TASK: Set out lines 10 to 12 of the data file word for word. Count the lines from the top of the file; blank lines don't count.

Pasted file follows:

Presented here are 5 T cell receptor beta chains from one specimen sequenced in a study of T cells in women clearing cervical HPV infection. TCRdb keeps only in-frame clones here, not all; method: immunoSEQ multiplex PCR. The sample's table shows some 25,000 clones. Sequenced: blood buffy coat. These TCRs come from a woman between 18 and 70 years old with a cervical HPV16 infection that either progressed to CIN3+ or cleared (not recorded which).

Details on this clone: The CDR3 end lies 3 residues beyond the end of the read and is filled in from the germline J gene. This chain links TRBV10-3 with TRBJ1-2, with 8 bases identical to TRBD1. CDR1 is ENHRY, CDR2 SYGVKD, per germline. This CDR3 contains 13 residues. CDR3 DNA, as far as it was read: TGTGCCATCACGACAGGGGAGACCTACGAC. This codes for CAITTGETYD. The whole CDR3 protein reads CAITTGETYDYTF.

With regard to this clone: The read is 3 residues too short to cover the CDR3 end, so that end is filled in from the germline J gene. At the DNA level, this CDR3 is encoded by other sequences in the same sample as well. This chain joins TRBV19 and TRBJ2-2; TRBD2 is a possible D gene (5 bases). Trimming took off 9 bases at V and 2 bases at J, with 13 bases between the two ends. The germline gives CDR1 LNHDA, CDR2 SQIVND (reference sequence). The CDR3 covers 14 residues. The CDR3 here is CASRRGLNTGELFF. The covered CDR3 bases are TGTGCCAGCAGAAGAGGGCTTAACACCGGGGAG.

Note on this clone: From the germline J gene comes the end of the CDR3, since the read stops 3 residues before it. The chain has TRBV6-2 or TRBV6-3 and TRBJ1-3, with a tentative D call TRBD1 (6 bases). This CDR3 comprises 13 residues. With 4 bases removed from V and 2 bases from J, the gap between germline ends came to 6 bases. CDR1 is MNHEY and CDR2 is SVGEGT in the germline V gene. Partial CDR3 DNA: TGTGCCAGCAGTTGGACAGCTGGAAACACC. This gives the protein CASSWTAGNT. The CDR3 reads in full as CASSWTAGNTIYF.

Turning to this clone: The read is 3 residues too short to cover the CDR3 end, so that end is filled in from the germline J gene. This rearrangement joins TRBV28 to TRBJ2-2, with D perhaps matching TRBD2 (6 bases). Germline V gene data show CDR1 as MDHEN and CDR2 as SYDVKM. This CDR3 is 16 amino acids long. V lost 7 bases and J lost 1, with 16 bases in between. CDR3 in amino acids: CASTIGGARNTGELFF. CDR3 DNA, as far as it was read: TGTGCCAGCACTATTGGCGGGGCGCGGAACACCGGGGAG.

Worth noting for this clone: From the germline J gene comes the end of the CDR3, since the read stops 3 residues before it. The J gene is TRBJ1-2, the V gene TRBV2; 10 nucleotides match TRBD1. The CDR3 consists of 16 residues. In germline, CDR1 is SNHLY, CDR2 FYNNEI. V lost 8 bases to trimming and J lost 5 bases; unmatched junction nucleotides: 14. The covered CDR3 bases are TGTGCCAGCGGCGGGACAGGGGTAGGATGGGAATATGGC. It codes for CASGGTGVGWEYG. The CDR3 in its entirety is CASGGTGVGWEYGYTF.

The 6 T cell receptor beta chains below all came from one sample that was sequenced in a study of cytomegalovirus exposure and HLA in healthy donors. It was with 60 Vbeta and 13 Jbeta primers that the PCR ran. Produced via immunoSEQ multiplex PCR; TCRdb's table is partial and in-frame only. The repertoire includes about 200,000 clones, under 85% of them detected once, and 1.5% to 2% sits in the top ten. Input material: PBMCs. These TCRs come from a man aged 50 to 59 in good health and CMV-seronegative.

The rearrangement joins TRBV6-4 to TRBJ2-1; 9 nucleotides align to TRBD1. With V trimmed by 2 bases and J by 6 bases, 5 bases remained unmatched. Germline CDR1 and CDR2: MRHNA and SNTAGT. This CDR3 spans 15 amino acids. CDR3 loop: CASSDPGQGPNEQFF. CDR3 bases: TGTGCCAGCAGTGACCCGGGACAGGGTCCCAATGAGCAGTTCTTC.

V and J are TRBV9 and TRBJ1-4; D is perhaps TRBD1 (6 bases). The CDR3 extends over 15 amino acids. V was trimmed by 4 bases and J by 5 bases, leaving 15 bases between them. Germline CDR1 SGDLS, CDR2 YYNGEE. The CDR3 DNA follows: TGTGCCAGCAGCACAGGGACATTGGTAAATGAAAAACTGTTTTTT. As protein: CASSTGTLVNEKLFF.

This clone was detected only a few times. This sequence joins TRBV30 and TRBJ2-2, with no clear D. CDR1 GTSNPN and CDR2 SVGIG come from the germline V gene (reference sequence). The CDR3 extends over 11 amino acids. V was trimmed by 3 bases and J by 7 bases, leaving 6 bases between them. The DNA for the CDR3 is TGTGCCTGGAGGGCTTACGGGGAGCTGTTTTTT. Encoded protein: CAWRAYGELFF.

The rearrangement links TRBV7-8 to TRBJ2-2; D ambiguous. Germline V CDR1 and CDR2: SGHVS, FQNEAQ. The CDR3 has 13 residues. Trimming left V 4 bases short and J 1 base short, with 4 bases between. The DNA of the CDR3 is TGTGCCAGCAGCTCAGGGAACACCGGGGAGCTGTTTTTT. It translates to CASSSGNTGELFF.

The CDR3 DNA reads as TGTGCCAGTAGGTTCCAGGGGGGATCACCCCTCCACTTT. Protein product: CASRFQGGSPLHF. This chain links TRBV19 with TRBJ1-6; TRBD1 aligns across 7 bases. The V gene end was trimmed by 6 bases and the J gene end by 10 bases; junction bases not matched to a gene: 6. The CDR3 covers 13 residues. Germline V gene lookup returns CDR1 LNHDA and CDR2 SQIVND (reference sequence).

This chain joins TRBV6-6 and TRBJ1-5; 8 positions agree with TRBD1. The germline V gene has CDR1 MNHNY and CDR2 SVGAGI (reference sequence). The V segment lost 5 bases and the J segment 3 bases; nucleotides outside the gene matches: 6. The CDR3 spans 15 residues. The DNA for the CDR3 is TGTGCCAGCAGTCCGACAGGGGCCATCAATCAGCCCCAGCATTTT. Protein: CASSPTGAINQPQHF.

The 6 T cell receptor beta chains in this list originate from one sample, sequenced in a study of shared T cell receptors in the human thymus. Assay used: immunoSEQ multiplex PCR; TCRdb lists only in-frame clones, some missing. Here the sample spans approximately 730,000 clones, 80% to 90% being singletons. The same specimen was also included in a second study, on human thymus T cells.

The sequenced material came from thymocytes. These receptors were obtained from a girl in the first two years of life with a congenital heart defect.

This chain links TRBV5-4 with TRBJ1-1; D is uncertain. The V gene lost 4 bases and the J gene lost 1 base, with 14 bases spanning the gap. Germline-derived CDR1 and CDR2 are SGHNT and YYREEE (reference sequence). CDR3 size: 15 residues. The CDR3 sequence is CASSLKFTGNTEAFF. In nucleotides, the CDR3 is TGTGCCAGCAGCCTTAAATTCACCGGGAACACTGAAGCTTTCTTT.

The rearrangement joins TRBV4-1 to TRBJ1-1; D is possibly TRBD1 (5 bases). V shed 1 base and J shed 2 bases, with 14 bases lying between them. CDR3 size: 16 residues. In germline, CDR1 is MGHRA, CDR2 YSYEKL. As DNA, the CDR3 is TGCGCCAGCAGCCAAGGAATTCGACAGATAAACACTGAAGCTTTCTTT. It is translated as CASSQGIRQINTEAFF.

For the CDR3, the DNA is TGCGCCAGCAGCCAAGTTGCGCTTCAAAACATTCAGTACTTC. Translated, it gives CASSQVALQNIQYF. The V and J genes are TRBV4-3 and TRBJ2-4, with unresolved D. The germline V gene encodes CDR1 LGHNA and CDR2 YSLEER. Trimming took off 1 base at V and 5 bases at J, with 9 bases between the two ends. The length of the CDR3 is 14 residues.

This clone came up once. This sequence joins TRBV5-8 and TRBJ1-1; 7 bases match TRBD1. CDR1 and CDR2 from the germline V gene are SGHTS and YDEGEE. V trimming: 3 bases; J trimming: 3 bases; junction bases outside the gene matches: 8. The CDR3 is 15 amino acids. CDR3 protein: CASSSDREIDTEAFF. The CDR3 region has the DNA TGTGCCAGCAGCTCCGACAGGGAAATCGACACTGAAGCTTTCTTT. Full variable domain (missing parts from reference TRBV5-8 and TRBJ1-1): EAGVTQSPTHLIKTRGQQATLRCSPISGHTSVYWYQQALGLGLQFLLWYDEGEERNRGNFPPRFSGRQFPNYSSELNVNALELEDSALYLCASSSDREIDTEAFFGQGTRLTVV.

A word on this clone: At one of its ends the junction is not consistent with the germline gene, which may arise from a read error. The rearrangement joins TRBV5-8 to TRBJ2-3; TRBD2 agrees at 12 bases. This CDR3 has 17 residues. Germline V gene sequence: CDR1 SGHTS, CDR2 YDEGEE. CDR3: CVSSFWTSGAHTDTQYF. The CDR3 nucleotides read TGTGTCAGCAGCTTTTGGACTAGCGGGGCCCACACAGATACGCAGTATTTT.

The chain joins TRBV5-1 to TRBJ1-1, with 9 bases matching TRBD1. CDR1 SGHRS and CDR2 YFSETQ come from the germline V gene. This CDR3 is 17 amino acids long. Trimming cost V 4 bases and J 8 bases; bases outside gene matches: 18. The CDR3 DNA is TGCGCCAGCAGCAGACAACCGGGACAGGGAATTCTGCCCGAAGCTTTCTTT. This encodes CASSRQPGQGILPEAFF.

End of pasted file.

This clone was detected only a few times. This sequence joins TRBV30 and TRBJ2-2, with no clear D. CDR1 GTSNPN and CDR2 SVGIG come from the germline V gene (reference sequence). The CDR3 extends over 11 amino acids. V was trimmed by 3 bases and J by 7 bases, leaving 6 bases between them. The DNA for the CDR3 is TGTGCCTGGAGGGCTTACGGGGAGCTGTTTTTT. Encoded protein: CAWRAYGELFF.

The rearrangement links TRBV7-8 to TRBJ2-2; D ambiguous. Germline V CDR1 and CDR2: SGHVS, FQNEAQ. The CDR3 has 13 residues. Trimming left V 4 bases short and J 1 base short, with 4 bases between. The DNA of the CDR3 is TGTGCCAGCAGCTCAGGGAACACCGGGGAGCTGTTTTTT. It translates to CASSSGNTGELFF.

The CDR3 DNA reads as TGTGCCAGTAGGTTCCAGGGGGGATCACCCCTCCACTTT. Protein product: CASRFQGGSPLHF. This chain links TRBV19 with TRBJ1-6; TRBD1 aligns across 7 bases. The V gene end was trimmed by 6 bases and the J gene end by 10 bases; junction bases not matched to a gene: 6. The CDR3 covers 13 residues. Germline V gene lookup returns CDR1 LNHDA and CDR2 SQIVND (reference sequence).